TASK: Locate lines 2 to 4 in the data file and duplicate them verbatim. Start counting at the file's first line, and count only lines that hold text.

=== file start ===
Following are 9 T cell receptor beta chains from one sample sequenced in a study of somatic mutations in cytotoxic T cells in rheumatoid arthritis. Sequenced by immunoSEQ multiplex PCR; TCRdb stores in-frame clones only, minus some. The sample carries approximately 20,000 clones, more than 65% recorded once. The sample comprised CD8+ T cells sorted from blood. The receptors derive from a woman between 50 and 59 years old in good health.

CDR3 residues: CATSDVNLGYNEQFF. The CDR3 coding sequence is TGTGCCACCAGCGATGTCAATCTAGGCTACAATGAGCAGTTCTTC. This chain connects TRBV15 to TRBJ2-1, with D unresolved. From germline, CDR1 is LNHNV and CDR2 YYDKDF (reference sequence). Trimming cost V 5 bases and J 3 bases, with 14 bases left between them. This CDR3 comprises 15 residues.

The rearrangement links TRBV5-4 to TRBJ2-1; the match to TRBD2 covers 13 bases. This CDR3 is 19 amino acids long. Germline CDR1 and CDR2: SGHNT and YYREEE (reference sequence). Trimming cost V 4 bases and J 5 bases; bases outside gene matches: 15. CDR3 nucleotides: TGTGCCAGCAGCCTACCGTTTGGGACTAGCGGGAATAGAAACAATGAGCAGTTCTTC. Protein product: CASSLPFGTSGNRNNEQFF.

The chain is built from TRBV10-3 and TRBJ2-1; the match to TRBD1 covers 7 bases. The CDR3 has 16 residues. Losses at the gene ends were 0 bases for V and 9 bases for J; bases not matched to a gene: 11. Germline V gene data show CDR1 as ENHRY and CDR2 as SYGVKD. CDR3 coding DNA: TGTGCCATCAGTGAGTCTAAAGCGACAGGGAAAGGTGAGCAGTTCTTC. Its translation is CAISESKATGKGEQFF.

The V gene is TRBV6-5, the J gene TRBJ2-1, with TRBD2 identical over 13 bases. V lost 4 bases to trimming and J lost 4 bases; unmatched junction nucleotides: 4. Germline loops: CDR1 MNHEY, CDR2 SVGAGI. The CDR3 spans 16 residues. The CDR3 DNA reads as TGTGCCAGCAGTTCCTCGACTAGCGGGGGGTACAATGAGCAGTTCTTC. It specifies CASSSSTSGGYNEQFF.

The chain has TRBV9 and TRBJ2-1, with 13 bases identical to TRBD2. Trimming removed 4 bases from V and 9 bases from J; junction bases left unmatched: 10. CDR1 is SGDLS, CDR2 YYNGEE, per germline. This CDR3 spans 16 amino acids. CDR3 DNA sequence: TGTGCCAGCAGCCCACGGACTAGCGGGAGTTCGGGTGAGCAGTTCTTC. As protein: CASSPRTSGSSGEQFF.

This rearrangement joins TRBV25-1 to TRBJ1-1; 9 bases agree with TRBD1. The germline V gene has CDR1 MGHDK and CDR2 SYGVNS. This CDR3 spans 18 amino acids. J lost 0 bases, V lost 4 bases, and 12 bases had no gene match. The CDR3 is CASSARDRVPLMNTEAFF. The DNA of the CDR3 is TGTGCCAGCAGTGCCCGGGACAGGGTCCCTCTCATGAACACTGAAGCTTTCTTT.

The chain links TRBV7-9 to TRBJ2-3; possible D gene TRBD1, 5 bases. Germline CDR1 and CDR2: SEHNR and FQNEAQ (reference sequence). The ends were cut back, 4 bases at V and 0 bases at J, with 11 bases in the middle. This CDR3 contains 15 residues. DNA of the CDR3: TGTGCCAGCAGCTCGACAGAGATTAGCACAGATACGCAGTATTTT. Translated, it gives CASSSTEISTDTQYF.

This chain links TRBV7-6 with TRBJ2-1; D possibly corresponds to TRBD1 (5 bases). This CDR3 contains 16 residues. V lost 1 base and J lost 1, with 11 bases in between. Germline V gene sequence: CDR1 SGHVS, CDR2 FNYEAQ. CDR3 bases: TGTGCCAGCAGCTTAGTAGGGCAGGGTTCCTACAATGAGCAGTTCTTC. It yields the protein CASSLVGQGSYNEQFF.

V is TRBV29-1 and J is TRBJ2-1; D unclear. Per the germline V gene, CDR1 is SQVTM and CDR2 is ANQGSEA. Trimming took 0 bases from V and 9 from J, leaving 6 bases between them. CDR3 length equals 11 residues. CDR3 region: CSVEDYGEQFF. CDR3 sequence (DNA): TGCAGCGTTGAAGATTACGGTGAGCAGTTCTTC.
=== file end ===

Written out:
CDR3 residues: CATSDVNLGYNEQFF. The CDR3 coding sequence is TGTGCCACCAGCGATGTCAATCTAGGCTACAATGAGCAGTTCTTC. This chain connects TRBV15 to TRBJ2-1, with D unresolved. From germline, CDR1 is LNHNV and CDR2 YYDKDF (reference sequence). Trimming cost V 5 bases and J 3 bases, with 14 bases left between them. This CDR3 comprises 15 residues.

The rearrangement links TRBV5-4 to TRBJ2-1; the match to TRBD2 covers 13 bases. This CDR3 is 19 amino acids long. Germline CDR1 and CDR2: SGHNT and YYREEE (reference sequence). Trimming cost V 4 bases and J 5 bases; bases outside gene matches: 15. CDR3 nucleotides: TGTGCCAGCAGCCTACCGTTTGGGACTAGCGGGAATAGAAACAATGAGCAGTTCTTC. Protein product: CASSLPFGTSGNRNNEQFF.

The chain is built from TRBV10-3 and TRBJ2-1; the match to TRBD1 covers 7 bases. The CDR3 has 16 residues. Losses at the gene ends were 0 bases for V and 9 bases for J; bases not matched to a gene: 11. Germline V gene data show CDR1 as ENHRY and CDR2 as SYGVKD. CDR3 coding DNA: TGTGCCATCAGTGAGTCTAAAGCGACAGGGAAAGGTGAGCAGTTCTTC. Its translation is CAISESKATGKGEQFF.